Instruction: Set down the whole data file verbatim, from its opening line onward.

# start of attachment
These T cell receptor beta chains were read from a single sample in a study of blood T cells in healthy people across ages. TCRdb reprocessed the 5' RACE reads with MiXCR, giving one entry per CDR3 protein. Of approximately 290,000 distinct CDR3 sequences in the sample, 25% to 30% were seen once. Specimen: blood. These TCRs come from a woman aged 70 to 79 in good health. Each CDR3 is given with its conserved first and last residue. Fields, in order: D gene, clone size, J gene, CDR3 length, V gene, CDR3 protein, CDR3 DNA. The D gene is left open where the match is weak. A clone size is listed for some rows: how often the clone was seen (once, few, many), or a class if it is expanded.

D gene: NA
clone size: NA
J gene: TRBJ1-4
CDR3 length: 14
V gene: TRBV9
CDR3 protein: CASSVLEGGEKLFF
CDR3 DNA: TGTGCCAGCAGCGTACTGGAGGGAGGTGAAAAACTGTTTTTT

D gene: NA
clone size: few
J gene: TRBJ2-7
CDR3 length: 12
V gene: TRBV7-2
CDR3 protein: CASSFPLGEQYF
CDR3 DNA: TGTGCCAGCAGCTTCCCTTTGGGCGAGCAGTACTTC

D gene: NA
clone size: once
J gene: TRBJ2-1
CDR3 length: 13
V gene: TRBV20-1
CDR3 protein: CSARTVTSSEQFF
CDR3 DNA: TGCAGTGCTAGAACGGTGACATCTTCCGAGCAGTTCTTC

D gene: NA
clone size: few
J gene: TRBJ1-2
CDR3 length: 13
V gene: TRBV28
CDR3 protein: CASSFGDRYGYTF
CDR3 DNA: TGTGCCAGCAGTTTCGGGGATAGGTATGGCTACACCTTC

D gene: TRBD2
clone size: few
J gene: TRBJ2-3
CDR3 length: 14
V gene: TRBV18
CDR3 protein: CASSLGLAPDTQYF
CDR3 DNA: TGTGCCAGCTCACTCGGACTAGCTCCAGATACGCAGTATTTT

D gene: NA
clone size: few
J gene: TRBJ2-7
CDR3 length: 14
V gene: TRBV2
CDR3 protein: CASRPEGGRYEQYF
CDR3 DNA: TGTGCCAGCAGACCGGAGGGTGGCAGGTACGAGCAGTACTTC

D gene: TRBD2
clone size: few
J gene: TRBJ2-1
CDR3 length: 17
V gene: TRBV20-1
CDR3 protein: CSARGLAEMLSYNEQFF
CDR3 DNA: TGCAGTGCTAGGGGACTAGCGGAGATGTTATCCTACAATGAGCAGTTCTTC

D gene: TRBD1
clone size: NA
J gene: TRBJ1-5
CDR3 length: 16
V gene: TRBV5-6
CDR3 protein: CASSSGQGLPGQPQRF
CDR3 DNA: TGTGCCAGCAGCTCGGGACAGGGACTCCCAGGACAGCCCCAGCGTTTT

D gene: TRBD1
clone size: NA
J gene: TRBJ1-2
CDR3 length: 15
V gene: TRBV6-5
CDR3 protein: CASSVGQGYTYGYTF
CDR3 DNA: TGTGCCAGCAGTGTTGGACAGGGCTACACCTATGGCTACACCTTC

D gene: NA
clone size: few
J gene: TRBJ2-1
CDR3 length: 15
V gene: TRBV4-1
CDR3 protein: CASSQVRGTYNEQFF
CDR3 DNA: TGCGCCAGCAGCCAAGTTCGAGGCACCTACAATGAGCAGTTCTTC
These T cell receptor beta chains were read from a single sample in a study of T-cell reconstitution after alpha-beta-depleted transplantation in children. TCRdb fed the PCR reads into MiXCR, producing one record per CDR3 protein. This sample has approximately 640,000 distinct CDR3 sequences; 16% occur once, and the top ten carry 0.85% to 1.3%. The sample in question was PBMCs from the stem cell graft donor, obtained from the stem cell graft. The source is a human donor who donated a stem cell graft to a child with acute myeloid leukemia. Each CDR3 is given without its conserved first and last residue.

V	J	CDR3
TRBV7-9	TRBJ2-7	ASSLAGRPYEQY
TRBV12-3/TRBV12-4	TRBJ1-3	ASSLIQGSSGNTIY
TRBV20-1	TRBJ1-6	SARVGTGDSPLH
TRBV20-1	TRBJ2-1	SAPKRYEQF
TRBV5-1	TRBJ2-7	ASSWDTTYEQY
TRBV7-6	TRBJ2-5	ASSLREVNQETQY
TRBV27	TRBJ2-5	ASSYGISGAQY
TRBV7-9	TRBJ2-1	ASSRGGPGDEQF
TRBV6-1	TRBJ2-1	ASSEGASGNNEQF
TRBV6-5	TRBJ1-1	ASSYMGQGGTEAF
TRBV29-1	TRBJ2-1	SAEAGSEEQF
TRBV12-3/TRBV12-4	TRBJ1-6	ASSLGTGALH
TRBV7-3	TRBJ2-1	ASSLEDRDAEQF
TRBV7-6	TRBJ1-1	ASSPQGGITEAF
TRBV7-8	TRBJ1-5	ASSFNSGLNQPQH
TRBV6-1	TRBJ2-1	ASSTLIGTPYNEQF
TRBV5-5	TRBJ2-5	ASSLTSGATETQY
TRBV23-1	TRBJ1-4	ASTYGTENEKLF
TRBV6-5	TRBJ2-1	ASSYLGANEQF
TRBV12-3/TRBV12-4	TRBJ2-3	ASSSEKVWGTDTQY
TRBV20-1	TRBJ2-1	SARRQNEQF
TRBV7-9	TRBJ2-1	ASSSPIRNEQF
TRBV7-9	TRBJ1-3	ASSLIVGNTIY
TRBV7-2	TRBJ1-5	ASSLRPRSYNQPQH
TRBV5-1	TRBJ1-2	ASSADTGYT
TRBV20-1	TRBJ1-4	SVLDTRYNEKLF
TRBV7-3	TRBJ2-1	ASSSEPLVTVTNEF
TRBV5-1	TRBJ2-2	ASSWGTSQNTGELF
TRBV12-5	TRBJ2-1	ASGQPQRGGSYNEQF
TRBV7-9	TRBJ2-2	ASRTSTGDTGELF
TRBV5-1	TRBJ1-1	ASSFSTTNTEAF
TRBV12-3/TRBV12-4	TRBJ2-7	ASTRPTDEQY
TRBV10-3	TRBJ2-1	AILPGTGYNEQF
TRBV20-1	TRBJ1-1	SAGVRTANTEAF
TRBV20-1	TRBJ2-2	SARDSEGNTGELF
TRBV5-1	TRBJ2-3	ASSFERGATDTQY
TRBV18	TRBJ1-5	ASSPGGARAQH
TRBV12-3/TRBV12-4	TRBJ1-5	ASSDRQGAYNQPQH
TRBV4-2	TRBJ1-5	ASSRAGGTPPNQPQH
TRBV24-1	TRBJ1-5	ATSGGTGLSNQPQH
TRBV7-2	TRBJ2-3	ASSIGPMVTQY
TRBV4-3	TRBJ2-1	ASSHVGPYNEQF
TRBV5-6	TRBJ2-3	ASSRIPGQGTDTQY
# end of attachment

These T cell receptor beta chains were read from a single sample in a study of blood T cells in healthy people across ages. TCRdb reprocessed the 5' RACE reads with MiXCR, giving one entry per CDR3 protein. Of approximately 290,000 distinct CDR3 sequences in the sample, 25% to 30% were seen once. Specimen: blood. These TCRs come from a woman aged 70 to 79 in good health. Each CDR3 is given with its conserved first and last residue. Fields, in order: D gene, clone size, J gene, CDR3 length, V gene, CDR3 protein, CDR3 DNA. The D gene is left open where the match is weak. A clone size is listed for some rows: how often the clone was seen (once, few, many), or a class if it is expanded.

D gene: NA
clone size: NA
J gene: TRBJ1-4
CDR3 length: 14
V gene: TRBV9
CDR3 protein: CASSVLEGGEKLFF
CDR3 DNA: TGTGCCAGCAGCGTACTGGAGGGAGGTGAAAAACTGTTTTTT

D gene: NA
clone size: few
J gene: TRBJ2-7
CDR3 length: 12
V gene: TRBV7-2
CDR3 protein: CASSFPLGEQYF
CDR3 DNA: TGTGCCAGCAGCTTCCCTTTGGGCGAGCAGTACTTC

D gene: NA
clone size: once
J gene: TRBJ2-1
CDR3 length: 13
V gene: TRBV20-1
CDR3 protein: CSARTVTSSEQFF
CDR3 DNA: TGCAGTGCTAGAACGGTGACATCTTCCGAGCAGTTCTTC

D gene: NA
clone size: few
J gene: TRBJ1-2
CDR3 length: 13
V gene: TRBV28
CDR3 protein: CASSFGDRYGYTF
CDR3 DNA: TGTGCCAGCAGTTTCGGGGATAGGTATGGCTACACCTTC

D gene: TRBD2
clone size: few
J gene: TRBJ2-3
CDR3 length: 14
V gene: TRBV18
CDR3 protein: CASSLGLAPDTQYF
CDR3 DNA: TGTGCCAGCTCACTCGGACTAGCTCCAGATACGCAGTATTTT

D gene: NA
clone size: few
J gene: TRBJ2-7
CDR3 length: 14
V gene: TRBV2
CDR3 protein: CASRPEGGRYEQYF
CDR3 DNA: TGTGCCAGCAGACCGGAGGGTGGCAGGTACGAGCAGTACTTC

D gene: TRBD2
clone size: few
J gene: TRBJ2-1
CDR3 length: 17
V gene: TRBV20-1
CDR3 protein: CSARGLAEMLSYNEQFF
CDR3 DNA: TGCAGTGCTAGGGGACTAGCGGAGATGTTATCCTACAATGAGCAGTTCTTC

D gene: TRBD1
clone size: NA
J gene: TRBJ1-5
CDR3 length: 16
V gene: TRBV5-6
CDR3 protein: CASSSGQGLPGQPQRF
CDR3 DNA: TGTGCCAGCAGCTCGGGACAGGGACTCCCAGGACAGCCCCAGCGTTTT

D gene: TRBD1
clone size: NA
J gene: TRBJ1-2
CDR3 length: 15
V gene: TRBV6-5
CDR3 protein: CASSVGQGYTYGYTF
CDR3 DNA: TGTGCCAGCAGTGTTGGACAGGGCTACACCTATGGCTACACCTTC

D gene: NA
clone size: few
J gene: TRBJ2-1
CDR3 length: 15
V gene: TRBV4-1
CDR3 protein: CASSQVRGTYNEQFF
CDR3 DNA: TGCGCCAGCAGCCAAGTTCGAGGCACCTACAATGAGCAGTTCTTC
These T cell receptor beta chains were read from a single sample in a study of T-cell reconstitution after alpha-beta-depleted transplantation in children. TCRdb fed the PCR reads into MiXCR, producing one record per CDR3 protein. This sample has approximately 640,000 distinct CDR3 sequences; 16% occur once, and the top ten carry 0.85% to 1.3%. The sample in question was PBMCs from the stem cell graft donor, obtained from the stem cell graft. The source is a human donor who donated a stem cell graft to a child with acute myeloid leukemia. Each CDR3 is given without its conserved first and last residue.

V	J	CDR3
TRBV7-9	TRBJ2-7	ASSLAGRPYEQY
TRBV12-3/TRBV12-4	TRBJ1-3	ASSLIQGSSGNTIY
TRBV20-1	TRBJ1-6	SARVGTGDSPLH
TRBV20-1	TRBJ2-1	SAPKRYEQF
TRBV5-1	TRBJ2-7	ASSWDTTYEQY
TRBV7-6	TRBJ2-5	ASSLREVNQETQY
TRBV27	TRBJ2-5	ASSYGISGAQY
TRBV7-9	TRBJ2-1	ASSRGGPGDEQF
TRBV6-1	TRBJ2-1	ASSEGASGNNEQF
TRBV6-5	TRBJ1-1	ASSYMGQGGTEAF
TRBV29-1	TRBJ2-1	SAEAGSEEQF
TRBV12-3/TRBV12-4	TRBJ1-6	ASSLGTGALH
TRBV7-3	TRBJ2-1	ASSLEDRDAEQF
TRBV7-6	TRBJ1-1	ASSPQGGITEAF
TRBV7-8	TRBJ1-5	ASSFNSGLNQPQH
TRBV6-1	TRBJ2-1	ASSTLIGTPYNEQF
TRBV5-5	TRBJ2-5	ASSLTSGATETQY
TRBV23-1	TRBJ1-4	ASTYGTENEKLF
TRBV6-5	TRBJ2-1	ASSYLGANEQF
TRBV12-3/TRBV12-4	TRBJ2-3	ASSSEKVWGTDTQY
TRBV20-1	TRBJ2-1	SARRQNEQF
TRBV7-9	TRBJ2-1	ASSSPIRNEQF
TRBV7-9	TRBJ1-3	ASSLIVGNTIY
TRBV7-2	TRBJ1-5	ASSLRPRSYNQPQH
TRBV5-1	TRBJ1-2	ASSADTGYT
TRBV20-1	TRBJ1-4	SVLDTRYNEKLF
TRBV7-3	TRBJ2-1	ASSSEPLVTVTNEF
TRBV5-1	TRBJ2-2	ASSWGTSQNTGELF
TRBV12-5	TRBJ2-1	ASGQPQRGGSYNEQF
TRBV7-9	TRBJ2-2	ASRTSTGDTGELF
TRBV5-1	TRBJ1-1	ASSFSTTNTEAF
TRBV12-3/TRBV12-4	TRBJ2-7	ASTRPTDEQY
TRBV10-3	TRBJ2-1	AILPGTGYNEQF
TRBV20-1	TRBJ1-1	SAGVRTANTEAF
TRBV20-1	TRBJ2-2	SARDSEGNTGELF
TRBV5-1	TRBJ2-3	ASSFERGATDTQY
TRBV18	TRBJ1-5	ASSPGGARAQH
TRBV12-3/TRBV12-4	TRBJ1-5	ASSDRQGAYNQPQH
TRBV4-2	TRBJ1-5	ASSRAGGTPPNQPQH
TRBV24-1	TRBJ1-5	ATSGGTGLSNQPQH
TRBV7-2	TRBJ2-3	ASSIGPMVTQY
TRBV4-3	TRBJ2-1	ASSHVGPYNEQF
TRBV5-6	TRBJ2-3	ASSRIPGQGTDTQY